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Mystery of the Tully Monster has been solved


Posted on Saturday, 19 March, 2016 | Comment icon 1 comment

An artist's impression of what the creature might have looked like. Image Credit: CC BY-SA 2.5 Apokryltaros
This outlandish prehistoric creature had left scientists scratching their heads for over 50 years.
Known as the Tully Monster after collector Francis Tully who originally discovered its remains back in 1958, this peculiar prehistoric denizen, which lived 307 million years ago in a coastal estuary in what is now northeastern Illinois, has remained notoriously difficult to classify for over five decades.

With a long torpedo-shaped body and two eyes set at either end of a horizontal bar attached to its face, the creature's bizarre appearance was unlike anything else known to science. It even had a long trunk-like snout protruding from its head with a teeth-filled claw attached to the end of it.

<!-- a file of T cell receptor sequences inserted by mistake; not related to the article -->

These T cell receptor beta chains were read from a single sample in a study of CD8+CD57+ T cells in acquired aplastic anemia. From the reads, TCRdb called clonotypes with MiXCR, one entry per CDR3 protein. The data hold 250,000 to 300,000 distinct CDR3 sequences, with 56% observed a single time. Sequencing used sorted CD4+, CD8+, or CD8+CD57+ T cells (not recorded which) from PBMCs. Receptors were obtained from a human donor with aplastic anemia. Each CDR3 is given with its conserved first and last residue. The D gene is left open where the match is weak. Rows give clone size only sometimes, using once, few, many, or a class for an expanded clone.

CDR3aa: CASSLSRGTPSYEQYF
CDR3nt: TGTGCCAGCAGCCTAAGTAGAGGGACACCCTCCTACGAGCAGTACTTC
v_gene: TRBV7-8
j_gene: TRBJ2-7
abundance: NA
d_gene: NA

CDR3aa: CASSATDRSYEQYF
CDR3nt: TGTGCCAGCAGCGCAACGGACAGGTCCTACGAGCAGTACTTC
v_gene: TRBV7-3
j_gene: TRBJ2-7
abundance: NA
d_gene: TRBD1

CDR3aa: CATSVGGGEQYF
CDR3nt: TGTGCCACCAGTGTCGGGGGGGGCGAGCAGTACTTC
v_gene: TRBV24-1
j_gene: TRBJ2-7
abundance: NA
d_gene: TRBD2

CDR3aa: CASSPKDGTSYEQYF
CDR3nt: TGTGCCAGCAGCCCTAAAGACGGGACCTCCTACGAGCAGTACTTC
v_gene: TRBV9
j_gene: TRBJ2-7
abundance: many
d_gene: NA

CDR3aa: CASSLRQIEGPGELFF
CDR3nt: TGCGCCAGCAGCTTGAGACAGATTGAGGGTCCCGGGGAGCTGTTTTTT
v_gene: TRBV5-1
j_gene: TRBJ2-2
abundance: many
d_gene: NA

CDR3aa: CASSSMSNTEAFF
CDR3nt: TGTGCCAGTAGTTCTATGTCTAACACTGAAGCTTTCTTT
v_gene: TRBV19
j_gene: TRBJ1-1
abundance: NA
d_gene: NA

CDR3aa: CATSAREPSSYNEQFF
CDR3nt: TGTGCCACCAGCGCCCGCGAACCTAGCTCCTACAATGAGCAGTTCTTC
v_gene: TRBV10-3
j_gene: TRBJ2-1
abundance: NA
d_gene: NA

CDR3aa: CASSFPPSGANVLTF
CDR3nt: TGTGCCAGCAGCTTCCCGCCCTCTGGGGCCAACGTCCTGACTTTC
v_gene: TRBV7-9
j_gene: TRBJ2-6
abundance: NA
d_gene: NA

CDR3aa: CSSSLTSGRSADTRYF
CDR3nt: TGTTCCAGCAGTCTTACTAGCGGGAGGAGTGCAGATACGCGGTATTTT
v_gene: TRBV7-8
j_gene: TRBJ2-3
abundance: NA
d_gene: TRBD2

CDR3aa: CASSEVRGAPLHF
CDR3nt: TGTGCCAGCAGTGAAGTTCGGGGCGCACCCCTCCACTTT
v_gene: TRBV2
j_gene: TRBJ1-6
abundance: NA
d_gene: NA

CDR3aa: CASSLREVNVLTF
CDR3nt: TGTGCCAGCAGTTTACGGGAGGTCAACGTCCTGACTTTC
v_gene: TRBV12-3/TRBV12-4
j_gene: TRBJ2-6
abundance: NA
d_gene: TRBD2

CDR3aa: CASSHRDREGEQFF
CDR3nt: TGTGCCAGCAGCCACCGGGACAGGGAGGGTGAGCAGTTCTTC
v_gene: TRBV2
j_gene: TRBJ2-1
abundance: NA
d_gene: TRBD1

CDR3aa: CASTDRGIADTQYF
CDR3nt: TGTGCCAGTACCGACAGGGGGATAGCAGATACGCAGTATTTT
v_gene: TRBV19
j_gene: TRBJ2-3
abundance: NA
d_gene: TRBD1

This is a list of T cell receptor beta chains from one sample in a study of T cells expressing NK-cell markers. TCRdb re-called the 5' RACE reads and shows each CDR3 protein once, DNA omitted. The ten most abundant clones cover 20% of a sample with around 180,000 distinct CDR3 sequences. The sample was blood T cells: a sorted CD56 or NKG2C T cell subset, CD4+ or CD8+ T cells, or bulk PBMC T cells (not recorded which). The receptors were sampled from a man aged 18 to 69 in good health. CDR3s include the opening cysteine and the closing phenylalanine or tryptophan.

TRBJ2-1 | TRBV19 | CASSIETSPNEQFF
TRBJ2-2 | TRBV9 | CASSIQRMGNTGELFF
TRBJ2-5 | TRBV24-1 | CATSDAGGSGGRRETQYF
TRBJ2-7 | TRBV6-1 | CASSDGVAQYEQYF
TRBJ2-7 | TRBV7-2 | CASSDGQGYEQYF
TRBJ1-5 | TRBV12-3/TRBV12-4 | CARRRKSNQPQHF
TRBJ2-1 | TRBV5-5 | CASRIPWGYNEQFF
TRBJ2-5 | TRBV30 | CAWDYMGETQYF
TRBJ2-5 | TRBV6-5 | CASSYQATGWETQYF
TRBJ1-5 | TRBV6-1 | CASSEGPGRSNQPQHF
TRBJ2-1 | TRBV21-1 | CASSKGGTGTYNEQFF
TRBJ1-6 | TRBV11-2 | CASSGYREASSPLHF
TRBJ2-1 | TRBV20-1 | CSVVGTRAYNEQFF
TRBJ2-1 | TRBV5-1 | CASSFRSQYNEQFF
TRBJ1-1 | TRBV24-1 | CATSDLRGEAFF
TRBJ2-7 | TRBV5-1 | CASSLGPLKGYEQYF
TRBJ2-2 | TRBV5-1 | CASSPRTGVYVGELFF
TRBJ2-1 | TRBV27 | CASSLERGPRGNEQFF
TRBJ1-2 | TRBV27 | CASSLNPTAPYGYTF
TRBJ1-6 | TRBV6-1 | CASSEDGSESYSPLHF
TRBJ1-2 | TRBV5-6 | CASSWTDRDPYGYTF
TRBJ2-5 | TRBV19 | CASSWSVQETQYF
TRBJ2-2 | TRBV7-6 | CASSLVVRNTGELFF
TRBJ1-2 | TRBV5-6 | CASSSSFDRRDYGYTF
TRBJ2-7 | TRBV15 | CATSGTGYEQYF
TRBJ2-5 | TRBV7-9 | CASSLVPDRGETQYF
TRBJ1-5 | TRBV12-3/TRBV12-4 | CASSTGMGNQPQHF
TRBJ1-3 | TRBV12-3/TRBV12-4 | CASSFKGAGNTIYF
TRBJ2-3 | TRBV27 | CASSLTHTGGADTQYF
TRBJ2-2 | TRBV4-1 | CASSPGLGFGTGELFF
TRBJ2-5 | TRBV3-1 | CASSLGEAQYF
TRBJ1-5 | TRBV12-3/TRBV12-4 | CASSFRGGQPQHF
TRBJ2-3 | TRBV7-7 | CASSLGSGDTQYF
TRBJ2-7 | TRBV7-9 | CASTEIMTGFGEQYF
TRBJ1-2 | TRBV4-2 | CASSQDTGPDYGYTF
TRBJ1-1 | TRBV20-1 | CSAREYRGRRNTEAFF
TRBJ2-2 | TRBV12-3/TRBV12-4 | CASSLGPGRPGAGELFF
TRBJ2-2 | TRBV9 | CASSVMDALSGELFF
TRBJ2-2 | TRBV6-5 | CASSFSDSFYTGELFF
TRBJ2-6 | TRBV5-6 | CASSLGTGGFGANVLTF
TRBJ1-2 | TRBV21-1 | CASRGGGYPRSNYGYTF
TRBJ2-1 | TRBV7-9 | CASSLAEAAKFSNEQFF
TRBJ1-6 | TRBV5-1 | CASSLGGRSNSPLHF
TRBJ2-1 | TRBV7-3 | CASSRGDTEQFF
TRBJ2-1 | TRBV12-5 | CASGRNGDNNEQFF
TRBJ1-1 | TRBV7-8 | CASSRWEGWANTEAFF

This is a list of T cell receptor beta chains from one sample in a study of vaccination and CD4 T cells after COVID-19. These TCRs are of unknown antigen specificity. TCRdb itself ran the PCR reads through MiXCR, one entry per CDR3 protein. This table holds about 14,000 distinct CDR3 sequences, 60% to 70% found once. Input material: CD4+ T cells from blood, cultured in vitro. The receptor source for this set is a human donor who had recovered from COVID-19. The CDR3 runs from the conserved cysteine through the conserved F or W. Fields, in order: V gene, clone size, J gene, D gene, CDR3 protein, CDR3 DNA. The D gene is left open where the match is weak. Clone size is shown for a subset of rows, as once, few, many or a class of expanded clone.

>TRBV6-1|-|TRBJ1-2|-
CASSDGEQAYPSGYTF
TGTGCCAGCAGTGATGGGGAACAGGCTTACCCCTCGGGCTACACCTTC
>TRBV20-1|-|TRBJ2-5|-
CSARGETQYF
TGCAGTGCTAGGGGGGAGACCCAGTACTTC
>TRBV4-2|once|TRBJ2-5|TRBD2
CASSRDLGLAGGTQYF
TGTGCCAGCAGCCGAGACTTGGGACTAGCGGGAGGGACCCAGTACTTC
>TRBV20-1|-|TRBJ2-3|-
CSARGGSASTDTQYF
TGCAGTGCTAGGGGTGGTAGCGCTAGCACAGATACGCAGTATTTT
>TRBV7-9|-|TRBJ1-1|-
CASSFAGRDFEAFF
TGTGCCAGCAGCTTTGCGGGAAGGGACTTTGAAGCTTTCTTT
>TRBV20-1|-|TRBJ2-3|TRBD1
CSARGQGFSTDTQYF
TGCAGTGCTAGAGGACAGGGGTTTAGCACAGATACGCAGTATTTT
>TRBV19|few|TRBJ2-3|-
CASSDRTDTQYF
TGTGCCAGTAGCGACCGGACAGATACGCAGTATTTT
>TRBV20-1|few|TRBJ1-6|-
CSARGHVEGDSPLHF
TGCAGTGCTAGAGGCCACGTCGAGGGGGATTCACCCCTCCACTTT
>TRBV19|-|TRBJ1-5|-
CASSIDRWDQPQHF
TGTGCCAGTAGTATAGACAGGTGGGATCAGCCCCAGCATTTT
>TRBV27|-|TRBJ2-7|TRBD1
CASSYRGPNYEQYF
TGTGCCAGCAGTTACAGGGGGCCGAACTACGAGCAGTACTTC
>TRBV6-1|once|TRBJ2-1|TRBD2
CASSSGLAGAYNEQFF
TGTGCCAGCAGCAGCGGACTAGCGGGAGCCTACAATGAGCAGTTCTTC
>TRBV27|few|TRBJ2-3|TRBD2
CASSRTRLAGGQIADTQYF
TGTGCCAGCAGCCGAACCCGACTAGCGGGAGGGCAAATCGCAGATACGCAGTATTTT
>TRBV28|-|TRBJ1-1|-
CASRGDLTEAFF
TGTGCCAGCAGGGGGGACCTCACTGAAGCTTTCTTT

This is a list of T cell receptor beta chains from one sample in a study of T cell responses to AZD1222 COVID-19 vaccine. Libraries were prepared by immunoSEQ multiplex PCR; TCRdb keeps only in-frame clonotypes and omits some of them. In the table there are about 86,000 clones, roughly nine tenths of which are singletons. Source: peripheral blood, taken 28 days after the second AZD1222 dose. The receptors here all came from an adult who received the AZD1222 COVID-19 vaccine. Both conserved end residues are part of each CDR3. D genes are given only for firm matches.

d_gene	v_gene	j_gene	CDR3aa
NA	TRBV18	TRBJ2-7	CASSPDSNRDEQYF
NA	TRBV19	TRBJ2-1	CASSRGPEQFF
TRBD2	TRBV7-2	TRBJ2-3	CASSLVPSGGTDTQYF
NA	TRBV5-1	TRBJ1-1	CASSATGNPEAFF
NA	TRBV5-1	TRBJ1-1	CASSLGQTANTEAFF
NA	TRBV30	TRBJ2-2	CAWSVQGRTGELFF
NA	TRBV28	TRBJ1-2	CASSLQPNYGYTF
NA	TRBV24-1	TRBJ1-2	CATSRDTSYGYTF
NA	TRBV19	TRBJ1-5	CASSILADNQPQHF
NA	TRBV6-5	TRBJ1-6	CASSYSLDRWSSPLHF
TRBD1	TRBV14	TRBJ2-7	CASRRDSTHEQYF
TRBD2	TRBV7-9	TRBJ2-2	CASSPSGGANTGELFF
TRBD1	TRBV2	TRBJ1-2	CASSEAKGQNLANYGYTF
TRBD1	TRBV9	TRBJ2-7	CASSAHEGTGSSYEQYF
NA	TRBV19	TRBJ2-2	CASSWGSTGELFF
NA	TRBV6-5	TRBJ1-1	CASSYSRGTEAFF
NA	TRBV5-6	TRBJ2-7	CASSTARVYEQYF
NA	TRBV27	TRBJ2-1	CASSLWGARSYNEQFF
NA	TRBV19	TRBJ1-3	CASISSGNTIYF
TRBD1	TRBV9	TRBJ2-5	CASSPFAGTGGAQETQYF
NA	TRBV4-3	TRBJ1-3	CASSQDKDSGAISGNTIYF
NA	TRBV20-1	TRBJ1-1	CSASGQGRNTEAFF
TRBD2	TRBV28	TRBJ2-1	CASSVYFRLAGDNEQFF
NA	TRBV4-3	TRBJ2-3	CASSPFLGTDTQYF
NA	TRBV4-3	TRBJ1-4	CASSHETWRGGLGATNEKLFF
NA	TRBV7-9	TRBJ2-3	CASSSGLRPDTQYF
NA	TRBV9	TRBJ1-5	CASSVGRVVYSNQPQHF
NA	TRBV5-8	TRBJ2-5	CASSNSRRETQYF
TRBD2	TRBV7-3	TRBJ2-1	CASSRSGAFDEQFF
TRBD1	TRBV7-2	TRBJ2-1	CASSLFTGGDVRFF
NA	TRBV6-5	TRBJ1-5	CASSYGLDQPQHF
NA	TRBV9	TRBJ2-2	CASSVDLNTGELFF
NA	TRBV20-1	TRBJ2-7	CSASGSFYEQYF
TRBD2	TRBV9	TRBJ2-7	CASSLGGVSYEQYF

"I would rank the Tully Monster just about at the top of the scale of weirdness," said paleontologist Victoria McCoy of Britain's University of Leicester.
Now however, over half a century since it was first discovered, researchers have finally been able to determine which family of creatures this bizarre specimen actually belonged to.

"I've always loved detective work, and in paleontology it doesn't get much better than this," said James Lamsdell of the American Museum of Natural History in New York.

"Our re-study of the specimens has shown that it is a very strange lamprey, a group of eel-like vertebrates that live in rivers and seas today."


Source: Scientific American | Comments (1)


Tags: Tully Monster


Recent comments on this story
Comment icon #1 Posted by Tatetopa on 19 March, 2016, 18:01
Well now that is interesting. when I was in college it was considered as weird as the Burgess Shale organisms, which are pre-notocord creatures. A lamprey-like creature is even better. Check out the mouth on a modern lamprey. It is highly adapted and pretty unusual in its own right. And consider the possibilities. Blow this up by 10x and you have Nessie. A lamprey. fully aquatic, following salmon in and out of fresh water rivers as they still do might be a natural. Certainly fits the deions and is much more plausible than an air breathing plesiosaur. Doesn't need to surface, anadromous, out to... [More]




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